“The World of Extreme Happiness” at Seattle Public Theatre, Produced in Association with SIS

I’m an enormous fan of Desdemona Chiang who directed this play. And, over the years, I’ve been impressed with the acting of a number of members of this cast. In addition, I’ve come to expect really good productions from this theatre company and from SIS. I found little to like in “The World of Extreme Happiness,” an exploration of the costs of modernization in today’s China by Frances Ya-Chu Cowhig. Production values are weak, and the play is more than a bit polemical.

Historically girls haven’t fared as well as boys in China, and, as this play points out, they still don’t. It begins with the pains of labor that result in the birth of a baby girl in a contemporary rural village. Her father, who has little use for daughters, tosses her into a slop bucket from which she is rescued. The play follows her to maturity.

As a young adult full of hope she heads to a big city to forge her career. It begins in a public bathroom where she cleans the toilets and washes the floors. Depressing! Dead end! Ah, but all is not lost. A colleague takes her to a self-help guru who introduces her and others to the power of positive thinking.

Of course she sets about to rebuild her life. But she encounters so many of the inequities that are inherent in China’s effort to reimagine itself. Poor factory girls aren’t sharing in the economic boom that has enriched the educated men and women who revitalize the nation. No, the factory girls live in depressing dormitories far from their homes. They carry out mind-numbing tasks for relatively little recompense.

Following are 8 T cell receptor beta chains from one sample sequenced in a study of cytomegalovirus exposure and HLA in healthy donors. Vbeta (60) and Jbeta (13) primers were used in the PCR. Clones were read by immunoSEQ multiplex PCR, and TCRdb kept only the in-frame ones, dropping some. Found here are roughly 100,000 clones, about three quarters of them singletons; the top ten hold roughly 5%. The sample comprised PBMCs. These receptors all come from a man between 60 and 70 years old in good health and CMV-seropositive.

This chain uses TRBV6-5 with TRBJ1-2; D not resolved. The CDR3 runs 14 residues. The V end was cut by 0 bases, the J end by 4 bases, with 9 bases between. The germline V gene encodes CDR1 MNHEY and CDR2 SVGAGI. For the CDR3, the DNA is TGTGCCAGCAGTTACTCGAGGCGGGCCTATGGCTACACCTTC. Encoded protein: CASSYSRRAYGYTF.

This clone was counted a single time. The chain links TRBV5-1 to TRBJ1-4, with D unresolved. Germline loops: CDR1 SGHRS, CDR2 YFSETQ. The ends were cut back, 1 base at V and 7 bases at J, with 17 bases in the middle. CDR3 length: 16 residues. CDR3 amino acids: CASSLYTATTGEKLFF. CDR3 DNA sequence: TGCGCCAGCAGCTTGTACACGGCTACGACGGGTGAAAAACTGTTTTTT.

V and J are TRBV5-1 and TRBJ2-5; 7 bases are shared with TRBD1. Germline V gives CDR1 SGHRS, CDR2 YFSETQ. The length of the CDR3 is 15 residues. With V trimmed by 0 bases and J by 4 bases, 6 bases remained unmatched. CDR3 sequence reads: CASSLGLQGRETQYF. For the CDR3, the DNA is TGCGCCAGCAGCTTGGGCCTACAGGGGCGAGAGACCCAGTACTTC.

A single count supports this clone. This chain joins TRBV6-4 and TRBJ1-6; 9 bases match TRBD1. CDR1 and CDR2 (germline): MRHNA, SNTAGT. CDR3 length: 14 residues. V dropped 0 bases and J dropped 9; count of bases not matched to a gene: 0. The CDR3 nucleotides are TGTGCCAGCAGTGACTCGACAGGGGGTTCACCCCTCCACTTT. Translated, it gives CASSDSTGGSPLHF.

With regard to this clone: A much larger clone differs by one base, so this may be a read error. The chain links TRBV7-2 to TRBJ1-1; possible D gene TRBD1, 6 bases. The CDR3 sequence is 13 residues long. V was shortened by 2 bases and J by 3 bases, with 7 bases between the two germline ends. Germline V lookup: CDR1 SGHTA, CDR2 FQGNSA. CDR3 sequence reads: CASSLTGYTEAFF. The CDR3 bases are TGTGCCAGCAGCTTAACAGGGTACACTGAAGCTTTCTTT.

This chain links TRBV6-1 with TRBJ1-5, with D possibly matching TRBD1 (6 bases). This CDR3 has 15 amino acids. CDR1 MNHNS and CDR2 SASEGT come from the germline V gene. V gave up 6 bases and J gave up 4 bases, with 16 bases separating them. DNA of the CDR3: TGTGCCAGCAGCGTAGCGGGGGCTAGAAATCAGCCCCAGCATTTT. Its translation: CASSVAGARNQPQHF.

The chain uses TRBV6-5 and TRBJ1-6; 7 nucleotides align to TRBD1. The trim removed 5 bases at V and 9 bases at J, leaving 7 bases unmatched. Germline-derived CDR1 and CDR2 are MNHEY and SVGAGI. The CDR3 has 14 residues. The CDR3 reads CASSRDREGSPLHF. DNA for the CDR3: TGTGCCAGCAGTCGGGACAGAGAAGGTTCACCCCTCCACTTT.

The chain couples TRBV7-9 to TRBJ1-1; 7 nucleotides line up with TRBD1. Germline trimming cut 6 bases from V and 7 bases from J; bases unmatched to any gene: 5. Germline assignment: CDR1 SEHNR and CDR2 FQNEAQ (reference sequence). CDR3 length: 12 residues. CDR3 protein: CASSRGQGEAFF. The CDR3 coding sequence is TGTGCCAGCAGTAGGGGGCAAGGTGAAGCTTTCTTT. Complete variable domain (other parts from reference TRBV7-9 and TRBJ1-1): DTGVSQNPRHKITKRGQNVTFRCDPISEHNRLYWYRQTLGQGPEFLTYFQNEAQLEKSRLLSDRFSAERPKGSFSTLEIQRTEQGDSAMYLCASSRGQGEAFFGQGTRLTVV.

Our heroine’s life like that of the other villageĀ girls stuck in the huge cities is miserable. These women are exploited, unhappy, and suicidal. The play successfully portrays the human cost of societal transformation, and it identifies the early losers in the revolution. It’s an important story and has elements that could make it fascinating, if only it weren’t so preachy.

Sadly this choppy production is also flawed. Few stage props or sets are used. Much of the action plays out on an almost bare stage, sometimes on the floor and out of sight of some audience members. The highly creative lighting (Emily Leong) doesn’t compensate for the paucity of stagecraft. This isn’t “Waiting for Godot” where stark staging works perfectly.

As China has engineered its astounding transition, there have been casualties. We see it on this stage.

Through November 5 at Seattle Public Theatre, 7312 West Green Lake Drive N., Seattle, 206-524-1300, SeattlePublicTheatre.org.

Leave a Reply